Voices, bodies, and the cultural organization of meaning
Reading by Professor of sociolinguistics Erez Levon (Universität Bern).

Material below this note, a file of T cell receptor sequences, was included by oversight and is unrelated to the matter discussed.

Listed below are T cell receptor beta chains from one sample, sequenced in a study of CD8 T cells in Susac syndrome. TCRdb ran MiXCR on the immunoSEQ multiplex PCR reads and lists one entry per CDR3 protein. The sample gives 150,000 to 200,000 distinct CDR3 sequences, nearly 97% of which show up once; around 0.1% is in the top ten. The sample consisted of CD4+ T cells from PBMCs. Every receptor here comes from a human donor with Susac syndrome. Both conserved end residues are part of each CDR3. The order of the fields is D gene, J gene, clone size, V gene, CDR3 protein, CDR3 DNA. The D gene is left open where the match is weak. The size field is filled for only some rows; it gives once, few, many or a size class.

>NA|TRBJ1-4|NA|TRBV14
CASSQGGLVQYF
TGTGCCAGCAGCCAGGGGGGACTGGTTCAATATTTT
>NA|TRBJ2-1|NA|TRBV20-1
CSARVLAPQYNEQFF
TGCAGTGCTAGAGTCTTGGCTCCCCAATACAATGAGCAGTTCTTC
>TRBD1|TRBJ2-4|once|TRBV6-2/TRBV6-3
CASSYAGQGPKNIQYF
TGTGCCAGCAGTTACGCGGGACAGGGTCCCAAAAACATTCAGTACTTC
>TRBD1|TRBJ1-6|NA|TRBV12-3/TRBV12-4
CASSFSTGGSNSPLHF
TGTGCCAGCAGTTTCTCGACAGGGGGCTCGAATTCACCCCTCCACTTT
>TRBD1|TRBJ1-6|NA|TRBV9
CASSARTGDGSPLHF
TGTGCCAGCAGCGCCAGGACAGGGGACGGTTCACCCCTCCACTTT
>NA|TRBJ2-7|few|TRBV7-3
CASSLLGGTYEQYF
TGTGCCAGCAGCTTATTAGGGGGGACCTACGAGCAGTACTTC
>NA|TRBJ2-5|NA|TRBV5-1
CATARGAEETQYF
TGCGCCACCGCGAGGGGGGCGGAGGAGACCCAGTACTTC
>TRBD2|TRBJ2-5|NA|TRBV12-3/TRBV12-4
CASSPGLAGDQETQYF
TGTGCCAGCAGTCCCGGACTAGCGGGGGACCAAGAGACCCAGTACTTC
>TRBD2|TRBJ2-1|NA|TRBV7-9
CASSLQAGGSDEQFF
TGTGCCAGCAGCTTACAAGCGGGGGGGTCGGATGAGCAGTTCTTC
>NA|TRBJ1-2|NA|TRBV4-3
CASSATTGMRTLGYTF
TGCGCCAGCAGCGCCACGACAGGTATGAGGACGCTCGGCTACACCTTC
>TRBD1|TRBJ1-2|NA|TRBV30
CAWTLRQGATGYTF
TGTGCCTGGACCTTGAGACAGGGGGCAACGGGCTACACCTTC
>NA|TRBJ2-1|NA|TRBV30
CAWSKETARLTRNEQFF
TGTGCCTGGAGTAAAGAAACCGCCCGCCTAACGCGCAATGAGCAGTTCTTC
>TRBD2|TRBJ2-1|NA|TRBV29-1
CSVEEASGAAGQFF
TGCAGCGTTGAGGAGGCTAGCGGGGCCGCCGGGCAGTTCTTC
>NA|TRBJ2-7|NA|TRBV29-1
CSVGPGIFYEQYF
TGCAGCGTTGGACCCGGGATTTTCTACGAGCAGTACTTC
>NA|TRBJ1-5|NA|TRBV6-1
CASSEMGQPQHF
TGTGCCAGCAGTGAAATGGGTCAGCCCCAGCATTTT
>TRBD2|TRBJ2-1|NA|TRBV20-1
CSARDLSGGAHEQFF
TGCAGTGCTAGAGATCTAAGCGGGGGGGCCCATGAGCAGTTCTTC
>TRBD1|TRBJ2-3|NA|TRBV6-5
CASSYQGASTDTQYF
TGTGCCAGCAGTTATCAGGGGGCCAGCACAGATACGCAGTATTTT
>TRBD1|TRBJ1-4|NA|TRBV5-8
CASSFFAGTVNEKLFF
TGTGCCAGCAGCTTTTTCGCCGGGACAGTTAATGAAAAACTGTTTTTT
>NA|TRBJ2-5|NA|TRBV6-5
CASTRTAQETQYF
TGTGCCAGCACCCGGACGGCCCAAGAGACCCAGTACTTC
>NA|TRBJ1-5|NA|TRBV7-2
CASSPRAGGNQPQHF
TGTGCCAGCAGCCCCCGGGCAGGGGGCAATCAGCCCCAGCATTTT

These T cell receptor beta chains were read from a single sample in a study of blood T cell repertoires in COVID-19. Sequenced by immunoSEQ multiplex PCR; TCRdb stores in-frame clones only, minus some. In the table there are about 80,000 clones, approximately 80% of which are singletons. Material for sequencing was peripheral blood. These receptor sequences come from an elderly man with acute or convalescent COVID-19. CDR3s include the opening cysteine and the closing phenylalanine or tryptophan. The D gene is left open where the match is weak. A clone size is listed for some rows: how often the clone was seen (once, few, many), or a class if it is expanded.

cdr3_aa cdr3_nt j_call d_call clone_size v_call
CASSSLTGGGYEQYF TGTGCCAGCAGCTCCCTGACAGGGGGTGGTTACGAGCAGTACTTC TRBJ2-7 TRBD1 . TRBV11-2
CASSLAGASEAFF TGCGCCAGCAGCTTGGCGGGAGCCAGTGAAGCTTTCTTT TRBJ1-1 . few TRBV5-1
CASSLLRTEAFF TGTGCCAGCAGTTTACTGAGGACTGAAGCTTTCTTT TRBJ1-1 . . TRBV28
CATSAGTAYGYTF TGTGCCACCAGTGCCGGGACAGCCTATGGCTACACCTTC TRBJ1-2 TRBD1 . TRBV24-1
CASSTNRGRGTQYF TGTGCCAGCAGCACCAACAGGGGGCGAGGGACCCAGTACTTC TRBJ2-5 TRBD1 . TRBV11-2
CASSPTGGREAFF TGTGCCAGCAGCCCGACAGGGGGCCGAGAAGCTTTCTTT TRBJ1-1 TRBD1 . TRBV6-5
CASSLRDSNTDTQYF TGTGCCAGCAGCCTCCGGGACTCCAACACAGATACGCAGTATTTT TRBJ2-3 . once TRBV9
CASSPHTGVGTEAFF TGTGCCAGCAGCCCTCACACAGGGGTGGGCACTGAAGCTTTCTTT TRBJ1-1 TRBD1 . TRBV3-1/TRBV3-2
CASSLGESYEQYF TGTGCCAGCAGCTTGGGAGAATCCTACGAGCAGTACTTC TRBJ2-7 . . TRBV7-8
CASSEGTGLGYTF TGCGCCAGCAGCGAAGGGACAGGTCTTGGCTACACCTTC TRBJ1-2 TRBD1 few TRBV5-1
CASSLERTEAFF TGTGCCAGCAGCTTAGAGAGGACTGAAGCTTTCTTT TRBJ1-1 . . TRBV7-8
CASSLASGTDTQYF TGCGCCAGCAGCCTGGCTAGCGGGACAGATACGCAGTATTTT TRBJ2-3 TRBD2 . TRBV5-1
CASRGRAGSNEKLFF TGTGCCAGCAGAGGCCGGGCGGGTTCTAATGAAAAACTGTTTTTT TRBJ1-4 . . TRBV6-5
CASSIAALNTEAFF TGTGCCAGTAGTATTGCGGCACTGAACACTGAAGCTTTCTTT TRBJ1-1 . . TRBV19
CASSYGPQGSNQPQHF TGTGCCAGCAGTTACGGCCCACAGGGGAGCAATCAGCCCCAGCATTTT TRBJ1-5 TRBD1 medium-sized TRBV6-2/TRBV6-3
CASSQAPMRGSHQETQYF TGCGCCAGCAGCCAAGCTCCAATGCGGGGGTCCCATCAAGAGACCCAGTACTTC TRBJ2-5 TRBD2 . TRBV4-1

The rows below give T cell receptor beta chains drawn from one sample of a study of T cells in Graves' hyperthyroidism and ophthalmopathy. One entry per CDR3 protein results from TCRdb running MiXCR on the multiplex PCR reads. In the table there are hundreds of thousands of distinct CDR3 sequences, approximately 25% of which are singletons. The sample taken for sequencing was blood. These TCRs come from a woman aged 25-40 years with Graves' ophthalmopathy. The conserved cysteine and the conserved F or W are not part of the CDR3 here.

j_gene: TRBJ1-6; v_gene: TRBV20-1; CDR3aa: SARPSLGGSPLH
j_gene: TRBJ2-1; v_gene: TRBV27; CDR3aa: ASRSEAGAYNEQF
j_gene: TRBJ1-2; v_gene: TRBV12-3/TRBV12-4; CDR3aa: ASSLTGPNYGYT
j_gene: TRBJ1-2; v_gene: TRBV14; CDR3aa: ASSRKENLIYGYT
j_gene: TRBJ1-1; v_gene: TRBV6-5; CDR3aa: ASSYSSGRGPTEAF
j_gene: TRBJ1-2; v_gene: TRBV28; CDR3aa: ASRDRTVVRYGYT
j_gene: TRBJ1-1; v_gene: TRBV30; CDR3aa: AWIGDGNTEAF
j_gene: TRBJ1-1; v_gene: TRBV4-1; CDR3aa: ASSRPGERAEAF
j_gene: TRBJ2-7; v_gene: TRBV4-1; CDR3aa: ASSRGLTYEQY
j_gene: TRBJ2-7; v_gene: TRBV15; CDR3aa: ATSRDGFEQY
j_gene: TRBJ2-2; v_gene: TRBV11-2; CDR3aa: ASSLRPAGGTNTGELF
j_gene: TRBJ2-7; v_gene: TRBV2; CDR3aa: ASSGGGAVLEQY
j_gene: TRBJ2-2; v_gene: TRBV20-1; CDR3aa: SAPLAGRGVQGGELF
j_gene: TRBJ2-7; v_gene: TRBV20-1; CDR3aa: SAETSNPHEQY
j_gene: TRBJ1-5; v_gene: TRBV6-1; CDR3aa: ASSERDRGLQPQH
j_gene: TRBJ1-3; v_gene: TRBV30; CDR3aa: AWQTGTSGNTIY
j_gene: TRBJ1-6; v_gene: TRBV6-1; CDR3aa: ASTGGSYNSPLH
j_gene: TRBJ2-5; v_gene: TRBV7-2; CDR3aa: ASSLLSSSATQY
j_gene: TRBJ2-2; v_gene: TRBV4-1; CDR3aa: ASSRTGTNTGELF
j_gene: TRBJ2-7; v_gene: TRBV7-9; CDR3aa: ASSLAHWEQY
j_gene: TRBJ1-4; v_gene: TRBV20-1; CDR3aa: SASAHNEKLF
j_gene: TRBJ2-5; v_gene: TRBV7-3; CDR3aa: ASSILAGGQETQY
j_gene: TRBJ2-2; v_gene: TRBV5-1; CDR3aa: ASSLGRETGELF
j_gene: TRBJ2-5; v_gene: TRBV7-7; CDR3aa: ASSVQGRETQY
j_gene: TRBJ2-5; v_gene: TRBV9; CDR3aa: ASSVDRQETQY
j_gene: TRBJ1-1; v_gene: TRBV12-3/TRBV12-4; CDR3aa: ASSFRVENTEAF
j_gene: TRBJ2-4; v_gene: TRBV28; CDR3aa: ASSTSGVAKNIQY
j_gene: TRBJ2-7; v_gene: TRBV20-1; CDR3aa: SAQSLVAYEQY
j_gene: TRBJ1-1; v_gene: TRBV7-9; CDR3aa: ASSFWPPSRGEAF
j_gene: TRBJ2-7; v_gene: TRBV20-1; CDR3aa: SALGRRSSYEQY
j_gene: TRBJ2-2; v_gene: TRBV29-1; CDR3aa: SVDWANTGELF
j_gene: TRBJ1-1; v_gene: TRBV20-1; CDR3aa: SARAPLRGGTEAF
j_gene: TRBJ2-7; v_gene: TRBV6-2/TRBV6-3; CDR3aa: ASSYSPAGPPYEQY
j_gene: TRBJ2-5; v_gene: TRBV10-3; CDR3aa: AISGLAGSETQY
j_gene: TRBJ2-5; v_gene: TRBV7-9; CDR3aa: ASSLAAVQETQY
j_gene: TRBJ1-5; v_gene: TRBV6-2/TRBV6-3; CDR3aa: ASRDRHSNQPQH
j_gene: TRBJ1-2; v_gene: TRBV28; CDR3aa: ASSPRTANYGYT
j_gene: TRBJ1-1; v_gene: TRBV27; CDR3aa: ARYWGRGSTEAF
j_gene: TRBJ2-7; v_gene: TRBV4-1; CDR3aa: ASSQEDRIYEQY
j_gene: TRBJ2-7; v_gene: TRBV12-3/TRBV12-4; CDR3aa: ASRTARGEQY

In this talk, I examine the relationship between the “arbitrary content of culture” (Bourdieu 1977) and some of the non-arbitrary ways in which linguistic variation takes on meaning. Studies of non-arbitrary meaning in linguistics have focused on the iconic properties of the speech signal itself (e.g., an association between higher-frequency sounds and smallness). I discuss these ideas about sound symbolism with research on embodied behavioural codes, which link particular forms of bodily comportment and their associated qualia to specific social categories and positions. Certain claims about sound symbolic meanings may be better interpreted as derived effects of socially meaningful bodily hexis. My arguments are illustrated through a consideration of two variables, both of which have received widespread attention in the literature on variation in English: the backing and lowering of the short front vowels and the fronting/backing of /s/. I discuss how treating these variables from the perspective of socially inculcated bodies can provide a unified account of their observed sociolinguistic patterning and help to shed light on how variables accrue social meaning and the role of the body in the process.